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dc.contributor.authorLANCEE, Bram
dc.date.accessioned2016-03-14T14:50:49Z
dc.date.available2016-03-14T14:50:49Z
dc.date.issued2010
dc.identifier.citationInternational migration review, 2010, Vol. 44, No. 1, pp. 202-226
dc.identifier.issn0197-9183
dc.identifier.urihttp://hdl.handle.net/1814/40036
dc.description.abstractThis paper aims at explaining to what extent social capital can help immigrants in the Netherlands make headway on the labor market. Two forms of social capital are identified. Bonding refers to a dense network with thick trust and is measured as the strength of family ties and trust in the family. Bridging implies a crosscutting network with thin trust and is measured as inter-ethnic contacts and outward orientation. It is examined to what extent bonding and bridging for immigrants in the Netherlands can be associated with a higher likelihood of employment and higher income. Results show that (1) bridging networks are positively associated with both employment and income; (2) bonding networks do not affect economic outcomes; and (3) levels of trust (neither thick nor thin) cannot explain economic outcomes.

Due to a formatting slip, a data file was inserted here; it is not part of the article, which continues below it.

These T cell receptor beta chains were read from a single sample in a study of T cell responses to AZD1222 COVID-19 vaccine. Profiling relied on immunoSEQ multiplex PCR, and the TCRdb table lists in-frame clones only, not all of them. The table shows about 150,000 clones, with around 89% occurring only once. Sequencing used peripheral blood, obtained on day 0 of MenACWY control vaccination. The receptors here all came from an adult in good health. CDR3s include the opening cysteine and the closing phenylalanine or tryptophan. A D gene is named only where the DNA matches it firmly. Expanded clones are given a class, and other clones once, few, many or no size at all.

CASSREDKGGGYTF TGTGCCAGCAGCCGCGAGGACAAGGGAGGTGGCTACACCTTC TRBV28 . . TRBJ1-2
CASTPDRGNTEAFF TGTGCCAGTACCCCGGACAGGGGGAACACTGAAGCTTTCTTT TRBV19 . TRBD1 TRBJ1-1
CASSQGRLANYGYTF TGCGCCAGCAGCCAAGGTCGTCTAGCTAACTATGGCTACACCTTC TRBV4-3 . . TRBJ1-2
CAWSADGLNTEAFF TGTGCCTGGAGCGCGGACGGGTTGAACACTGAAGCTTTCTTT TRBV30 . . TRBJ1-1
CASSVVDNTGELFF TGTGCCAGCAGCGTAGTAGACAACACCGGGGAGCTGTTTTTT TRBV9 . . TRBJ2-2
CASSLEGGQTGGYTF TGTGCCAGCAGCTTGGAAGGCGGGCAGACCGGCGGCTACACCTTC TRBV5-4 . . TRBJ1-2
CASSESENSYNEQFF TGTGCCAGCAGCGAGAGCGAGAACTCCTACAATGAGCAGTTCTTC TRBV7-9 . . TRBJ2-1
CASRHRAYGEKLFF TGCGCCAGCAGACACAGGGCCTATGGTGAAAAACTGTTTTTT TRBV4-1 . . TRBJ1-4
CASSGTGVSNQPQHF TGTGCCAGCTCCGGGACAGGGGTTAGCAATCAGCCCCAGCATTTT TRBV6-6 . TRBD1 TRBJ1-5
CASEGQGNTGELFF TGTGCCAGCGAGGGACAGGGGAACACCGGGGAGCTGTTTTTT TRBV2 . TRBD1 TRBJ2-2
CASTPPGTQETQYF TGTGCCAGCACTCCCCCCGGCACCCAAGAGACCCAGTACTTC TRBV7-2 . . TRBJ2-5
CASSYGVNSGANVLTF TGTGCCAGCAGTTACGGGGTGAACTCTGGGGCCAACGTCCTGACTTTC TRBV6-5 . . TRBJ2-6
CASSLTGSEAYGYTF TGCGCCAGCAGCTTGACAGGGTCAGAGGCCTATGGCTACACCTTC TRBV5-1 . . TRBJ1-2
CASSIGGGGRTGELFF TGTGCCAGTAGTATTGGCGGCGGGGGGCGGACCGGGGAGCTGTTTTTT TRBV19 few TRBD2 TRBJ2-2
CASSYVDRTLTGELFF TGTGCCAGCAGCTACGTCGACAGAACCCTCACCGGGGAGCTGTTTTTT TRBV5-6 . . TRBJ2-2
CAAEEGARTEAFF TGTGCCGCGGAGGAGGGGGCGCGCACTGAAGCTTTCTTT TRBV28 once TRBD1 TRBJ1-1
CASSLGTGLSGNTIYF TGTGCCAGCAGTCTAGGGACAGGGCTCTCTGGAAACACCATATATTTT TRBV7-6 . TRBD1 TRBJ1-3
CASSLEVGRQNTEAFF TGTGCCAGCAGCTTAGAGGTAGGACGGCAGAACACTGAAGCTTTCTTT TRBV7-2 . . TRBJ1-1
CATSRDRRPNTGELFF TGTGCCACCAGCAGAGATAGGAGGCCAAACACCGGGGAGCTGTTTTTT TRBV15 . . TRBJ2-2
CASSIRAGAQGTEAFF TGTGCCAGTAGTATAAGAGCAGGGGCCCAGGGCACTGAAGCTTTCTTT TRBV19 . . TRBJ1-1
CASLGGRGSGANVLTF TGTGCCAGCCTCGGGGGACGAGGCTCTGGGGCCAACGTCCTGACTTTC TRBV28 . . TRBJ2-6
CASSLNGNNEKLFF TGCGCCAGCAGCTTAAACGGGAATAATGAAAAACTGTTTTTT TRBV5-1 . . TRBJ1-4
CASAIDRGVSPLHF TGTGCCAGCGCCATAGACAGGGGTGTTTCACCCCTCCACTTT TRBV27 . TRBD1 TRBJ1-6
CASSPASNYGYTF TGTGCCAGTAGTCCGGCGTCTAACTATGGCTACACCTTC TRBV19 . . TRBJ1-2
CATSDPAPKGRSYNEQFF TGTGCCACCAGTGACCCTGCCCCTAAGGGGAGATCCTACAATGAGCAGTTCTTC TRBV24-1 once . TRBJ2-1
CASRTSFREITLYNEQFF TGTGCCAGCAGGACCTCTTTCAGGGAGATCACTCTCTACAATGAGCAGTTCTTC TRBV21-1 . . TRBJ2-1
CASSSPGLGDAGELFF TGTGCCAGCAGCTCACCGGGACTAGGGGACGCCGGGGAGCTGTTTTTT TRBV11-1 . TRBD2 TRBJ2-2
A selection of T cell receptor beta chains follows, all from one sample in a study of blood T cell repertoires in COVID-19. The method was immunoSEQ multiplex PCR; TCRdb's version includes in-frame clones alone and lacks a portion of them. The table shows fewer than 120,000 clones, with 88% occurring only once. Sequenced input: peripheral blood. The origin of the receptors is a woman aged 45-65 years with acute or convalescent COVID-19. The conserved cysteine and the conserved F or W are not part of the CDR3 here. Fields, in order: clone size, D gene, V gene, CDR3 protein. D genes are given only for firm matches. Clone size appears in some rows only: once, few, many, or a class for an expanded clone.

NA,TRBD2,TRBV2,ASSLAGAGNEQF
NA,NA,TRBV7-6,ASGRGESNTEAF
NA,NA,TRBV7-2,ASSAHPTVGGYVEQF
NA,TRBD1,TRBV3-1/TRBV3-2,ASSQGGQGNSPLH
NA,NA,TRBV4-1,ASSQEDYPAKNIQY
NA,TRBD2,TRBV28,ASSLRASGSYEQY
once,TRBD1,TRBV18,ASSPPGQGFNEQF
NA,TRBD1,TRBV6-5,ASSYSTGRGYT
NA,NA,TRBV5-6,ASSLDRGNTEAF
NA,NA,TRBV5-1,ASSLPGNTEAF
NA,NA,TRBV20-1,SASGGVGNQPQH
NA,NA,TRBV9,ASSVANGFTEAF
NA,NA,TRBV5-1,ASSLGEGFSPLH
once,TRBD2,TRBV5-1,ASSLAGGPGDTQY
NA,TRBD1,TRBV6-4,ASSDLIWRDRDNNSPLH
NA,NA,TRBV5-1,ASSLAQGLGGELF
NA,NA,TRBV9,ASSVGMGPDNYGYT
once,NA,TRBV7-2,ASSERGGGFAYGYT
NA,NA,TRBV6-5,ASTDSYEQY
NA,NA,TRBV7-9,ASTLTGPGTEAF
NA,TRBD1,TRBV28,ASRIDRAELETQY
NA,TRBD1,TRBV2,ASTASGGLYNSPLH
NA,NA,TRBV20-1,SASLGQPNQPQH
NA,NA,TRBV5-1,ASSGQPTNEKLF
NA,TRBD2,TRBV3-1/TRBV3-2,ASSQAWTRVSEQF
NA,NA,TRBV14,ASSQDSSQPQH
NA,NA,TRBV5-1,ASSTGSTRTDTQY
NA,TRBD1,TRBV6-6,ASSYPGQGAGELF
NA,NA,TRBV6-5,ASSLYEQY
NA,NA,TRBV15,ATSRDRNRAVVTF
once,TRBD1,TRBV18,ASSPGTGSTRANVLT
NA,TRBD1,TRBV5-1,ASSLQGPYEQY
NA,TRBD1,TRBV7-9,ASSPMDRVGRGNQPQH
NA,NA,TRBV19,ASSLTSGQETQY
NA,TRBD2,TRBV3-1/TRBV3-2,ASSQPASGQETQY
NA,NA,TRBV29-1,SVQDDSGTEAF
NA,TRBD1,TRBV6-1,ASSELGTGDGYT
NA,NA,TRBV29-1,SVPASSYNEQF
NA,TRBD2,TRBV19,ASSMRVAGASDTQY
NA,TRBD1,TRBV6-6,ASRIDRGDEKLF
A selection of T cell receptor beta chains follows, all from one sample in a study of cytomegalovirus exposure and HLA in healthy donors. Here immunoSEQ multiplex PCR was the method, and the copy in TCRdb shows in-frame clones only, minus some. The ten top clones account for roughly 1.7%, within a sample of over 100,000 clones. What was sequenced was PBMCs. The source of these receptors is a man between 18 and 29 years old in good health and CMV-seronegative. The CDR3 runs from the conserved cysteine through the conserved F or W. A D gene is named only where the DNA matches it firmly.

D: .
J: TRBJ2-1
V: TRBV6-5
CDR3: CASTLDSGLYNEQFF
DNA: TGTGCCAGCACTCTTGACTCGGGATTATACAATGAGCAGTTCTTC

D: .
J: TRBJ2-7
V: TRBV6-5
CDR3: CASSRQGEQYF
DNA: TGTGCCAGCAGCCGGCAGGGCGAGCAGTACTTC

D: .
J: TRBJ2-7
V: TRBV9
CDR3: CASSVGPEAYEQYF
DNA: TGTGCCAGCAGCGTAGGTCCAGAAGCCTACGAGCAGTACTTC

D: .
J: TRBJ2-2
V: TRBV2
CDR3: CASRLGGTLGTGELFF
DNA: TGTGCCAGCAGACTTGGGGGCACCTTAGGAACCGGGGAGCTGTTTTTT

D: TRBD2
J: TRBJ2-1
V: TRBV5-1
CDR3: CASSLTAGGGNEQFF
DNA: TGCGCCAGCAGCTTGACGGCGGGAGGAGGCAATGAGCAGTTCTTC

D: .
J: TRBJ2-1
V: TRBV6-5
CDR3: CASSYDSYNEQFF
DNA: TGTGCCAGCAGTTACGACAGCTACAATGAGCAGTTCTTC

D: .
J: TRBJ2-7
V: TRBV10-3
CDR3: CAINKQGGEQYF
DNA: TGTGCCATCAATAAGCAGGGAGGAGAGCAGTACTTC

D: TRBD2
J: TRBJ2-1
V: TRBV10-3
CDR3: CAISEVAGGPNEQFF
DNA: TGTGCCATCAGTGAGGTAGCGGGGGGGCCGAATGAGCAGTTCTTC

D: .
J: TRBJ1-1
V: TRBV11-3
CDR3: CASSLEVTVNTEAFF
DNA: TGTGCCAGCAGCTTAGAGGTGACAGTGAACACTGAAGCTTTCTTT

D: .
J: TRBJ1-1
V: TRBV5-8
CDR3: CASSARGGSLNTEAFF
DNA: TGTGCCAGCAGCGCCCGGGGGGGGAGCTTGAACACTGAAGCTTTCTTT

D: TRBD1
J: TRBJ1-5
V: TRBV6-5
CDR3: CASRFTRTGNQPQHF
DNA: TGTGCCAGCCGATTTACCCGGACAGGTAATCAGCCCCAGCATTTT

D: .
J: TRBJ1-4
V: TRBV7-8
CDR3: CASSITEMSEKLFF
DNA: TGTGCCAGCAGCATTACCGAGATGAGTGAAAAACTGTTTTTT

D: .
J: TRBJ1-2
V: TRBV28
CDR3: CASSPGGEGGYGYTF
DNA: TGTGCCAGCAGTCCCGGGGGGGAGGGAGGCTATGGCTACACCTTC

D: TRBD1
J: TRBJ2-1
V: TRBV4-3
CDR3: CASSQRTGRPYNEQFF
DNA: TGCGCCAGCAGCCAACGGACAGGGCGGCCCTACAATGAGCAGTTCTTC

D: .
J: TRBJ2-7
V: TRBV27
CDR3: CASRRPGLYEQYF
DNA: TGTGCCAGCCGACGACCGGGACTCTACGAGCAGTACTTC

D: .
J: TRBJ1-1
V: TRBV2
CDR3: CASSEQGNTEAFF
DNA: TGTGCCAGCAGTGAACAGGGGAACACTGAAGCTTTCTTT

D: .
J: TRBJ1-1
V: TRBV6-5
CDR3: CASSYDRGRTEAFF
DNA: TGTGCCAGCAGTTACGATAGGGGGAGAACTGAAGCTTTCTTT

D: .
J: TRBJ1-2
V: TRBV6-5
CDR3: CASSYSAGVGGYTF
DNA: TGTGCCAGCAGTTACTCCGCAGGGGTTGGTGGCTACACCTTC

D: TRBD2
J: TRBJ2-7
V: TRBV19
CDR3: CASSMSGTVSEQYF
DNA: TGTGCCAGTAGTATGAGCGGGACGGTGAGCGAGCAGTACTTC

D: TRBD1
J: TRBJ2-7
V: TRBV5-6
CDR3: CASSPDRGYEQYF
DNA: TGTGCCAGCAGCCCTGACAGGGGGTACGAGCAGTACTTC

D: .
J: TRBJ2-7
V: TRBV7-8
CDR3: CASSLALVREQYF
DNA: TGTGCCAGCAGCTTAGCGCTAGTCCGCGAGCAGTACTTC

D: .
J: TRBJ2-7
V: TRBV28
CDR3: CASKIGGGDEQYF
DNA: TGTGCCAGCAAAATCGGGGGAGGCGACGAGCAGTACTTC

dc.language.isoen
dc.relation.ispartofInternational migration review
dc.titleThe economic returns of immigrants' bonding and bridging social capital : the case of the Netherlands
dc.typeArticle
dc.identifier.doi10.1111/j.1747-7379.2009.00803.x
dc.identifier.volume44
dc.identifier.startpage202
dc.identifier.endpage226
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dc.identifier.issue1


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